The Deputy Governor of Bank of Uganda Louis Kasekende has put the blame of high interest rates charged by Banks in Uganda squarely on the shoulders of Small and Medium Scale Enterprises.
Kasekende made the stunning remarks on Wednesday while delivering a Key Note address to launch the Standard Chartered Bank Socio-Economic Impact Report at Sheraton Hotel in Kampala.
He said banks normally tend to attract a lot of criticism from the public on the nature of their work, but added that the criticism is mainly out of ignorance and sometimes leads to wrong policies.
“Unfortunately public misconceptions of economic issues can sometimes lead to poor policies, an example of which is the counterproductive ceiling on bank lending rates in Kenya,” Kasekende said.
In a candid speech Kasekende said: “The main complaints about banks in Africa are usually two-fold. First, that they charge very high interest rates on their loans. Second, that they restrict their lending to a relatively small segment of the business community, excluding most of the small and micro-enterprises which comprise the bulk of the economy and provide the majority of employment.”
Kasekende admitted; “one cannot dispute that lending rates are very high in real terms,” but added that; “public debate on these issues often betrays a poor understanding of the underlying causes of these problems, many of which lie outside the banking industry itself.”
Kasekende says the reason why bank credit is very expensive is the same reason why banks tend to give credit facilities only to those who already have a lot of money.
He explains: “The two problems – high lending rates of interest and limited access to credit – have a common cause, which is the nature of a large part of the productive base of the economy. Uganda has what is in effect a dual economy which comprises, on one side, a modern formal sector with a relatively small number of medium and large scale enterprises and on the other side, a vast number of mostly informal small and micro-enterprises.”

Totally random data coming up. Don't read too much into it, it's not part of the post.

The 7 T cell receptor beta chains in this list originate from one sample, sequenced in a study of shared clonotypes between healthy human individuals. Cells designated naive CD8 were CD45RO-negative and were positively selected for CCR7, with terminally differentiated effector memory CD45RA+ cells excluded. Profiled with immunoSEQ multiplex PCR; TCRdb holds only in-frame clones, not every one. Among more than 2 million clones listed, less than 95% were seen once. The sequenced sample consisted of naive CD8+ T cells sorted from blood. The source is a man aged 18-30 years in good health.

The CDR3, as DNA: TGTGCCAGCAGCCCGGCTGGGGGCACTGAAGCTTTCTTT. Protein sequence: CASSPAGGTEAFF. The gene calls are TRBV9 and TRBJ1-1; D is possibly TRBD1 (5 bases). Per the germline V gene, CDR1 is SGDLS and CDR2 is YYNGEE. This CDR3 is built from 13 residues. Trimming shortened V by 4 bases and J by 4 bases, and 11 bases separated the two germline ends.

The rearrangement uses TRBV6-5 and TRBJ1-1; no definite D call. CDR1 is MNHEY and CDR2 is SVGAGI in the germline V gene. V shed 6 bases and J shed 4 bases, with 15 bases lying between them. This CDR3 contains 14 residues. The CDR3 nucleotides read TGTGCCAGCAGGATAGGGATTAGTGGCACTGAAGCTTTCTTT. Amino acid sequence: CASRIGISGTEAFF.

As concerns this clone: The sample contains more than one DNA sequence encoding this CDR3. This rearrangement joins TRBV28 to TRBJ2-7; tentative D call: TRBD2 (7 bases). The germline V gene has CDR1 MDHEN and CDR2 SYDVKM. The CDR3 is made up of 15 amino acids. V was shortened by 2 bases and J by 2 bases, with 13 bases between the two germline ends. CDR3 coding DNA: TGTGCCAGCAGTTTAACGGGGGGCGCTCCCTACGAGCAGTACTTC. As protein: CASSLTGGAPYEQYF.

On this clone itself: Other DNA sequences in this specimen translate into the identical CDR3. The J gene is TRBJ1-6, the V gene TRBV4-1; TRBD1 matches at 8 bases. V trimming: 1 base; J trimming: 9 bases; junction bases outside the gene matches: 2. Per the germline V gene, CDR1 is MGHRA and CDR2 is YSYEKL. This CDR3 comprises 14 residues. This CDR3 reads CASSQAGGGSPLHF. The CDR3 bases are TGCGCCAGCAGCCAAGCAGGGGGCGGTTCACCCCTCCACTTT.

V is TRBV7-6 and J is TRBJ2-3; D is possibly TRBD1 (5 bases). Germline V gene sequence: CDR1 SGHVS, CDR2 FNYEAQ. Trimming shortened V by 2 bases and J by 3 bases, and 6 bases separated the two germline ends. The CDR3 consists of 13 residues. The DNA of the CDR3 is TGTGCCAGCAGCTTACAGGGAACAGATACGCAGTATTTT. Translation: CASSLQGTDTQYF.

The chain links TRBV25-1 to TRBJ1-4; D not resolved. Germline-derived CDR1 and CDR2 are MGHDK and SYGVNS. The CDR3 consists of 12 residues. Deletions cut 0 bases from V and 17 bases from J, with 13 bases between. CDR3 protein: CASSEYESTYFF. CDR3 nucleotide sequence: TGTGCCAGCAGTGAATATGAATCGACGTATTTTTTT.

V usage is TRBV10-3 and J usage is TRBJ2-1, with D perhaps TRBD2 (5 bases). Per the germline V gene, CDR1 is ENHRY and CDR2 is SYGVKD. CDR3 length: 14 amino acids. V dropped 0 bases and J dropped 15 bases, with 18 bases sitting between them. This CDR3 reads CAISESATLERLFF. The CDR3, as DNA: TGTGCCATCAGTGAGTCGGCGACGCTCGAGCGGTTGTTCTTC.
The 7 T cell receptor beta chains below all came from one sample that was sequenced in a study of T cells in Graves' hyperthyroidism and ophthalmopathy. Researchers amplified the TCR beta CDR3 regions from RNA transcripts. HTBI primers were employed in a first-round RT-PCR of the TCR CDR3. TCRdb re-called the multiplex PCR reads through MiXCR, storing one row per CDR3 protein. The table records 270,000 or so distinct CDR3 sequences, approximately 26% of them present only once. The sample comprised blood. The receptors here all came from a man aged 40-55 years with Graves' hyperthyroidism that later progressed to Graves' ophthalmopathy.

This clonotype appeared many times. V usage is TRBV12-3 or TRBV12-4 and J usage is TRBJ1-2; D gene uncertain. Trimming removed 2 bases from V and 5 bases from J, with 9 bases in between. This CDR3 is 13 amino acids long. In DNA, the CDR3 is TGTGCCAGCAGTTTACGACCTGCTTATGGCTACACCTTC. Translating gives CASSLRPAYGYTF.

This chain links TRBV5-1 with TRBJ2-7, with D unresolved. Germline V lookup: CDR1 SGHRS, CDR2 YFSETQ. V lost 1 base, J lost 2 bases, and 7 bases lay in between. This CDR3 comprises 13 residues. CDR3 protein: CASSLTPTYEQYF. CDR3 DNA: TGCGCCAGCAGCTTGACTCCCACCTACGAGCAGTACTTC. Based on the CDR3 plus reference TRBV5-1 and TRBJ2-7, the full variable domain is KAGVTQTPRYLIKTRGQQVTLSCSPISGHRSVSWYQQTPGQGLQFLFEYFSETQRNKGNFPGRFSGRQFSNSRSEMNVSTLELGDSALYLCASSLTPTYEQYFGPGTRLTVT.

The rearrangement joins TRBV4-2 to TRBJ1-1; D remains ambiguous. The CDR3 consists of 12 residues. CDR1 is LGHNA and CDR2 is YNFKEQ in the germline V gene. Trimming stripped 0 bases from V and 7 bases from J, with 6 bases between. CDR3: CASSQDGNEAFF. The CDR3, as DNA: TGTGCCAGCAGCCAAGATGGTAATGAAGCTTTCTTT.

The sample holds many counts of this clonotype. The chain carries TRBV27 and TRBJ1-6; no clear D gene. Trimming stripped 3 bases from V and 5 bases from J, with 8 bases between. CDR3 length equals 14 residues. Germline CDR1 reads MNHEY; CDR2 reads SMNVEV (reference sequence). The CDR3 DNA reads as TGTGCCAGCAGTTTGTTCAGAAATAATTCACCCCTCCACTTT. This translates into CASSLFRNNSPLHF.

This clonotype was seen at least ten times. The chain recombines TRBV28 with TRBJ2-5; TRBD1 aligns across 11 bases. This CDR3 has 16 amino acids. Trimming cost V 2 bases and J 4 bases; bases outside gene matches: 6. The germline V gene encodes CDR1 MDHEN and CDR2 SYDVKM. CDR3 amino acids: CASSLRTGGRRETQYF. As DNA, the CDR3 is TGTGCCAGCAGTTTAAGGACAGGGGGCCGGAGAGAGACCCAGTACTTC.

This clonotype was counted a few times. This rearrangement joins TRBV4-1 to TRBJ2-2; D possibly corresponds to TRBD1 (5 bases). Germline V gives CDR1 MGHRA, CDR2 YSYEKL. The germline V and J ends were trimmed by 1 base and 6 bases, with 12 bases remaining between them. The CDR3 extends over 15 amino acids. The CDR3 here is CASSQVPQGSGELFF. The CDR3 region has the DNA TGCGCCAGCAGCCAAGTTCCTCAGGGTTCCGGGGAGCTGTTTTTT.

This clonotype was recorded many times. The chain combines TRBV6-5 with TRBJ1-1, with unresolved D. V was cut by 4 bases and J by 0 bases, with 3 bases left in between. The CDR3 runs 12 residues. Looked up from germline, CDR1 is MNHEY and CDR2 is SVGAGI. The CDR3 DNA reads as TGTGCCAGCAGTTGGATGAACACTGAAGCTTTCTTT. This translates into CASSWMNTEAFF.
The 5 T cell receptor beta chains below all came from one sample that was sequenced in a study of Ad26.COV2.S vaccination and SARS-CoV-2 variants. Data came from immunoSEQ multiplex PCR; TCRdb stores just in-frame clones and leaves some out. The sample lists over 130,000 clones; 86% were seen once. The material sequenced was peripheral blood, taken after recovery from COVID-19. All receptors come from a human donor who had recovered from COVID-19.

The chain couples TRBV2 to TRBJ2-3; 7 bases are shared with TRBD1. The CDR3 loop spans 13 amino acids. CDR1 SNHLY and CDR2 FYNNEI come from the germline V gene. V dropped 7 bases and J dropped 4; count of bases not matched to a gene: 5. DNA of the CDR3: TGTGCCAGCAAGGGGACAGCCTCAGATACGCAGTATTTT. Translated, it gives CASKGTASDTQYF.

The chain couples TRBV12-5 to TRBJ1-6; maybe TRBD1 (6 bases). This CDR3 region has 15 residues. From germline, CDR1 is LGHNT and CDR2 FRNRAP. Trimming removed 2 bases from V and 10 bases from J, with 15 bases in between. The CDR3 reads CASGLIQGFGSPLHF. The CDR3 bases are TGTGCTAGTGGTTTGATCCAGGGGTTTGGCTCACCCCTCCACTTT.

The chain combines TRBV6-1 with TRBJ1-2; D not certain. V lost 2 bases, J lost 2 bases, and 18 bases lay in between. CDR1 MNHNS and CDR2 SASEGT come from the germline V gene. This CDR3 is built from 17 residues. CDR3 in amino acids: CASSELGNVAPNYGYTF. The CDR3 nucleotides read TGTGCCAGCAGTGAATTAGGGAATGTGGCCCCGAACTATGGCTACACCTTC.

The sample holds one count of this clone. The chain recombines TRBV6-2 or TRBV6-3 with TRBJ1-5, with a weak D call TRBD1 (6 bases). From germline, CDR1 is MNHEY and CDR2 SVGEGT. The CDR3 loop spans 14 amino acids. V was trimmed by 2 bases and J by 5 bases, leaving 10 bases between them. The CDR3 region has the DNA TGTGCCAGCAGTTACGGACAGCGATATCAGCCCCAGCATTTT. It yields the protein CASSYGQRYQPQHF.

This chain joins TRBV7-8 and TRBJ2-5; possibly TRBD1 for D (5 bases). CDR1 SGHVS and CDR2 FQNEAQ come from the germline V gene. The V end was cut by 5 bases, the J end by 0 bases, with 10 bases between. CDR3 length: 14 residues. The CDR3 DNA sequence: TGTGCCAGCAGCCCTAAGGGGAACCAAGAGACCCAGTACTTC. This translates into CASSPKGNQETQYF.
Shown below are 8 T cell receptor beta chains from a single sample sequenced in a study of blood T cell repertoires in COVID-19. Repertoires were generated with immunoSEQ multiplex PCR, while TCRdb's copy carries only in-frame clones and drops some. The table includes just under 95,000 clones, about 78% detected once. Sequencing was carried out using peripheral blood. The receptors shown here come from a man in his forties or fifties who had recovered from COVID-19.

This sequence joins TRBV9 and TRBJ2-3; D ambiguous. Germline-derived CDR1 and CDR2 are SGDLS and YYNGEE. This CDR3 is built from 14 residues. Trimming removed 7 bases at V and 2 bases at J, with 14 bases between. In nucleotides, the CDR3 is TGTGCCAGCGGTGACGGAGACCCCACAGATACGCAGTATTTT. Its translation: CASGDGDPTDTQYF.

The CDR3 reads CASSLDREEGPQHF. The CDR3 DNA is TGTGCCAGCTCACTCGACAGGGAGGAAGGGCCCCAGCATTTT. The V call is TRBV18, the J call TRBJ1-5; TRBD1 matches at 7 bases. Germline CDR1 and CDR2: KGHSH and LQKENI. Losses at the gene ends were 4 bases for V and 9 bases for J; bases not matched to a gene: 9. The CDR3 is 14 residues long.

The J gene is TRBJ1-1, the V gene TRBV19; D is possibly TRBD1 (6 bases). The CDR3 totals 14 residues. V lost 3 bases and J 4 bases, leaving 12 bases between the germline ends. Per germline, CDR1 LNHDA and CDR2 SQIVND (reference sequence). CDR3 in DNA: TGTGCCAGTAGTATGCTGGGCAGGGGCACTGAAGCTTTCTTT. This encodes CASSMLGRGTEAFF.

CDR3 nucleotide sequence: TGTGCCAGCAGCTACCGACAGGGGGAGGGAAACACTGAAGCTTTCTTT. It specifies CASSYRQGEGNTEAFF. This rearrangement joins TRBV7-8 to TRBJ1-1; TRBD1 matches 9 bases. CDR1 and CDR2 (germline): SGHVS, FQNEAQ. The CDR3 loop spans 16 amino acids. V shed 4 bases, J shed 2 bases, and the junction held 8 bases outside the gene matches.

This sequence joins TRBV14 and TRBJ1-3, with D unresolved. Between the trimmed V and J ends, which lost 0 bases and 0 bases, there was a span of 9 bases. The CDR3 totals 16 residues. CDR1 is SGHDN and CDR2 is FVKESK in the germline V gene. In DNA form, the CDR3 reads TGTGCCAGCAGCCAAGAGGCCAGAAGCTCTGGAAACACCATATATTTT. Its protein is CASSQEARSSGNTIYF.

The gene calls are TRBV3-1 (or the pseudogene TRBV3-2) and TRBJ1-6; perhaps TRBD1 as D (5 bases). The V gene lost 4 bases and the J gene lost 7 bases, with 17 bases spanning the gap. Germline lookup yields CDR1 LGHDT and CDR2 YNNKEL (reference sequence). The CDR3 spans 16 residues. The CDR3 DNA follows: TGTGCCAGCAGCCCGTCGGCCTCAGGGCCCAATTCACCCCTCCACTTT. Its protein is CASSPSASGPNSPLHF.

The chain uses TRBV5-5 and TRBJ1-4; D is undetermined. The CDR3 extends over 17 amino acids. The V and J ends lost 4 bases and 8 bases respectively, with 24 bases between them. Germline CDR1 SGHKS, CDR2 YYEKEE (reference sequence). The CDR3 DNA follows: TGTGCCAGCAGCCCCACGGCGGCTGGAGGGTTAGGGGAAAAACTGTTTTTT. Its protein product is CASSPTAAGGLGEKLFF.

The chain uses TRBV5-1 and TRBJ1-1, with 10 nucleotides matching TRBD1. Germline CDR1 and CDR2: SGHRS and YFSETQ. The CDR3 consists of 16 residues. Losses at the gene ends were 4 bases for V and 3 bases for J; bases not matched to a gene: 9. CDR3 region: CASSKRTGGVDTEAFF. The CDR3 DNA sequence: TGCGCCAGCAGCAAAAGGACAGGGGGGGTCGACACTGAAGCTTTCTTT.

Kasekede says most medium and large scale businesses have access to bank credit even at rates below the prime lending rates because they have a an established track record of profitability.
“These enterprises have established track records of profitability, are well managed and run according to strict commercial principles, they prepare detailed financial accounts and they can often provide guarantees from affiliates abroad. Hence credit risk is low and the transactions cost incurred by the bank per unit of loan value is also low,” he said.
Kasekende added that this is contrasted sharply with the large majority of the bank customers who are SMEs and whose survival rates are usually low.
“The small and micro enterprises pose very different challenges for the banks. Their revenues are volatile and their long term probability of survival is low. Most do not keep proper financial records. There is often no separation of business expenses and the personal expenses of the owner.”
The banking expert adds: “Banks face severe informational problems in evaluating the creditworthiness of these (SMEs). Loan sizes are small, it is very costly, per unit of loan value, to evaluate their loan applications and monitor their borrowing.”
Kasekende says it is because of the high transaction cost and the associated credit risk involved that loans to SMEs are normally very expensive.
“It is only commercially viable for banks to serve this segment of the credit market if they charge high interest rates,” Kasekende added.”
He said: “This is the principal reason why average lending rates of interest are high in Uganda. Banks in Uganda which have a large retail clientele of small scale borrowers incur much higher operating costs and must, therefore, charge higher lending rates than banks which focus on a relatively small base of large and medium scale corporate borrowers.”
Kasekende said bank rates in Uganda will only go down if the costs that banks incur while serving SME borrowers are sustainably reduced.